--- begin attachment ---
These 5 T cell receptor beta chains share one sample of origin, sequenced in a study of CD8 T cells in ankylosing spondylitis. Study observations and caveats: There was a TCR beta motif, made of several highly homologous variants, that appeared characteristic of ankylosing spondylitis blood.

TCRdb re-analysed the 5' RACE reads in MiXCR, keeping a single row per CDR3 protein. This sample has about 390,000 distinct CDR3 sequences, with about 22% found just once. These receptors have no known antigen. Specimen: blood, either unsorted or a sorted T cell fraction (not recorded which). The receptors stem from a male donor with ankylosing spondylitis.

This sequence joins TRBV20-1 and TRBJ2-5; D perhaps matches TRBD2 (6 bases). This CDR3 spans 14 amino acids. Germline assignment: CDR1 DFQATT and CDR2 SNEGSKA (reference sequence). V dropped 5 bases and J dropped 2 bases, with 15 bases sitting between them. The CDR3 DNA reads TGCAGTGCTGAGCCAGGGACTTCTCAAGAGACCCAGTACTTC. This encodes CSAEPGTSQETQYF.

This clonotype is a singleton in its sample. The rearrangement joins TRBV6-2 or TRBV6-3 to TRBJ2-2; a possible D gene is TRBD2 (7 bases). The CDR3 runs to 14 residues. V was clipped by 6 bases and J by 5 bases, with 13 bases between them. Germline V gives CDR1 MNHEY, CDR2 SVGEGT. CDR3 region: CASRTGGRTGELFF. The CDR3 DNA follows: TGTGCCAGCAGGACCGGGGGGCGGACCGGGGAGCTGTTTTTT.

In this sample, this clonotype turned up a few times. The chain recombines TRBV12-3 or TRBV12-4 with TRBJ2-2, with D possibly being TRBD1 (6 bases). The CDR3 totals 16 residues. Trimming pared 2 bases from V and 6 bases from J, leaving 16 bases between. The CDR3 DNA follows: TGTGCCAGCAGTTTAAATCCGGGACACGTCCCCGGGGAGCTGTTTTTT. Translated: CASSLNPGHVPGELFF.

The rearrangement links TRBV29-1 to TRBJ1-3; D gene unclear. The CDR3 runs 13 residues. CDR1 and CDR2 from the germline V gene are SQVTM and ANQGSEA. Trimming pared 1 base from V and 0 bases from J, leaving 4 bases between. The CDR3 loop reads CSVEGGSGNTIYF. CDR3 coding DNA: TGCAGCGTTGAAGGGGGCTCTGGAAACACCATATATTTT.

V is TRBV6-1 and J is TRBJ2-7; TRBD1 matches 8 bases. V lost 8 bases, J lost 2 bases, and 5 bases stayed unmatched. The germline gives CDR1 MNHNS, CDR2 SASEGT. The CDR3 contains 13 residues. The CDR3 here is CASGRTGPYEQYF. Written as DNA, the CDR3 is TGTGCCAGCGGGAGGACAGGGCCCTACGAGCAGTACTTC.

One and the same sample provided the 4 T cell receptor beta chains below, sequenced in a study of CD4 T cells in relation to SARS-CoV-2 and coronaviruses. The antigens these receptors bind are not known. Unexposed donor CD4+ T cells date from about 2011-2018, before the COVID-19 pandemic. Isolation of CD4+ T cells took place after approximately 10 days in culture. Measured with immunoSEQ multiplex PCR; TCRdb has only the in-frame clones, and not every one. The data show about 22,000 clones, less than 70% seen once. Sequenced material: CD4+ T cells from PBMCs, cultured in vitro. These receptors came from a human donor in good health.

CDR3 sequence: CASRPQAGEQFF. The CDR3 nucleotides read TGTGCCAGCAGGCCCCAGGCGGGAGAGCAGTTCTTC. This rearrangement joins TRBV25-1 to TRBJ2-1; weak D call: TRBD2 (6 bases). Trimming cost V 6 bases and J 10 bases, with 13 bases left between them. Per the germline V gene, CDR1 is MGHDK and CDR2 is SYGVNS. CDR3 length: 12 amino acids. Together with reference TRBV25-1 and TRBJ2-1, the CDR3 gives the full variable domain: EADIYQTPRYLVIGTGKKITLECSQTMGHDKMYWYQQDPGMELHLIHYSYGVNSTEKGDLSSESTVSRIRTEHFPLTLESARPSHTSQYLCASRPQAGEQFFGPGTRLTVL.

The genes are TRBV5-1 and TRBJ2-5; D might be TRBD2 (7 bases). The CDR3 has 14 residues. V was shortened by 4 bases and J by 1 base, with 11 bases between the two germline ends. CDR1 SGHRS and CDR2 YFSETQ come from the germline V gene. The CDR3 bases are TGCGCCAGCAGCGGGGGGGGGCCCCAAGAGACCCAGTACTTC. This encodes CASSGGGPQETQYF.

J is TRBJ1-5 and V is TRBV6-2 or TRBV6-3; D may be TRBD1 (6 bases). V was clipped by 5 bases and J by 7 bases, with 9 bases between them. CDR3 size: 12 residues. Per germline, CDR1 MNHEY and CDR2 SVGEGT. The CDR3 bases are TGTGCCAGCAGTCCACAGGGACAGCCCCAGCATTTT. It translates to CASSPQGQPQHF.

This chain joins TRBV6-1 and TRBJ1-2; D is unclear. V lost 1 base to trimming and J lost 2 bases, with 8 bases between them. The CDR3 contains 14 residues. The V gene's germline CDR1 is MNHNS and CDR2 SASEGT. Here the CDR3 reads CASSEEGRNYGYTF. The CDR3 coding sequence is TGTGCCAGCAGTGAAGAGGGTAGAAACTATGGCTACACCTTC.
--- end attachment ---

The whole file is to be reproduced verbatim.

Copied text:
These 5 T cell receptor beta chains share one sample of origin, sequenced in a study of CD8 T cells in ankylosing spondylitis. Study observations and caveats: There was a TCR beta motif, made of several highly homologous variants, that appeared characteristic of ankylosing spondylitis blood.

TCRdb re-analysed the 5' RACE reads in MiXCR, keeping a single row per CDR3 protein. This sample has about 390,000 distinct CDR3 sequences, with about 22% found just once. These receptors have no known antigen. Specimen: blood, either unsorted or a sorted T cell fraction (not recorded which). The receptors stem from a male donor with ankylosing spondylitis.

This sequence joins TRBV20-1 and TRBJ2-5; D perhaps matches TRBD2 (6 bases). This CDR3 spans 14 amino acids. Germline assignment: CDR1 DFQATT and CDR2 SNEGSKA (reference sequence). V dropped 5 bases and J dropped 2 bases, with 15 bases sitting between them. The CDR3 DNA reads TGCAGTGCTGAGCCAGGGACTTCTCAAGAGACCCAGTACTTC. This encodes CSAEPGTSQETQYF.

This clonotype is a singleton in its sample. The rearrangement joins TRBV6-2 or TRBV6-3 to TRBJ2-2; a possible D gene is TRBD2 (7 bases). The CDR3 runs to 14 residues. V was clipped by 6 bases and J by 5 bases, with 13 bases between them. Germline V gives CDR1 MNHEY, CDR2 SVGEGT. CDR3 region: CASRTGGRTGELFF. The CDR3 DNA follows: TGTGCCAGCAGGACCGGGGGGCGGACCGGGGAGCTGTTTTTT.

In this sample, this clonotype turned up a few times. The chain recombines TRBV12-3 or TRBV12-4 with TRBJ2-2, with D possibly being TRBD1 (6 bases). The CDR3 totals 16 residues. Trimming pared 2 bases from V and 6 bases from J, leaving 16 bases between. The CDR3 DNA follows: TGTGCCAGCAGTTTAAATCCGGGACACGTCCCCGGGGAGCTGTTTTTT. Translated: CASSLNPGHVPGELFF.

The rearrangement links TRBV29-1 to TRBJ1-3; D gene unclear. The CDR3 runs 13 residues. CDR1 and CDR2 from the germline V gene are SQVTM and ANQGSEA. Trimming pared 1 base from V and 0 bases from J, leaving 4 bases between. The CDR3 loop reads CSVEGGSGNTIYF. CDR3 coding DNA: TGCAGCGTTGAAGGGGGCTCTGGAAACACCATATATTTT.

V is TRBV6-1 and J is TRBJ2-7; TRBD1 matches 8 bases. V lost 8 bases, J lost 2 bases, and 5 bases stayed unmatched. The germline gives CDR1 MNHNS, CDR2 SASEGT. The CDR3 contains 13 residues. The CDR3 here is CASGRTGPYEQYF. Written as DNA, the CDR3 is TGTGCCAGCGGGAGGACAGGGCCCTACGAGCAGTACTTC.

One and the same sample provided the 4 T cell receptor beta chains below, sequenced in a study of CD4 T cells in relation to SARS-CoV-2 and coronaviruses. The antigens these receptors bind are not known. Unexposed donor CD4+ T cells date from about 2011-2018, before the COVID-19 pandemic. Isolation of CD4+ T cells took place after approximately 10 days in culture. Measured with immunoSEQ multiplex PCR; TCRdb has only the in-frame clones, and not every one. The data show about 22,000 clones, less than 70% seen once. Sequenced material: CD4+ T cells from PBMCs, cultured in vitro. These receptors came from a human donor in good health.

CDR3 sequence: CASRPQAGEQFF. The CDR3 nucleotides read TGTGCCAGCAGGCCCCAGGCGGGAGAGCAGTTCTTC. This rearrangement joins TRBV25-1 to TRBJ2-1; weak D call: TRBD2 (6 bases). Trimming cost V 6 bases and J 10 bases, with 13 bases left between them. Per the germline V gene, CDR1 is MGHDK and CDR2 is SYGVNS. CDR3 length: 12 amino acids. Together with reference TRBV25-1 and TRBJ2-1, the CDR3 gives the full variable domain: EADIYQTPRYLVIGTGKKITLECSQTMGHDKMYWYQQDPGMELHLIHYSYGVNSTEKGDLSSESTVSRIRTEHFPLTLESARPSHTSQYLCASRPQAGEQFFGPGTRLTVL.

The genes are TRBV5-1 and TRBJ2-5; D might be TRBD2 (7 bases). The CDR3 has 14 residues. V was shortened by 4 bases and J by 1 base, with 11 bases between the two germline ends. CDR1 SGHRS and CDR2 YFSETQ come from the germline V gene. The CDR3 bases are TGCGCCAGCAGCGGGGGGGGGCCCCAAGAGACCCAGTACTTC. This encodes CASSGGGPQETQYF.

J is TRBJ1-5 and V is TRBV6-2 or TRBV6-3; D may be TRBD1 (6 bases). V was clipped by 5 bases and J by 7 bases, with 9 bases between them. CDR3 size: 12 residues. Per germline, CDR1 MNHEY and CDR2 SVGEGT. The CDR3 bases are TGTGCCAGCAGTCCACAGGGACAGCCCCAGCATTTT. It translates to CASSPQGQPQHF.

This chain joins TRBV6-1 and TRBJ1-2; D is unclear. V lost 1 base to trimming and J lost 2 bases, with 8 bases between them. The CDR3 contains 14 residues. The V gene's germline CDR1 is MNHNS and CDR2 SASEGT. Here the CDR3 reads CASSEEGRNYGYTF. The CDR3 coding sequence is TGTGCCAGCAGTGAAGAGGGTAGAAACTATGGCTACACCTTC.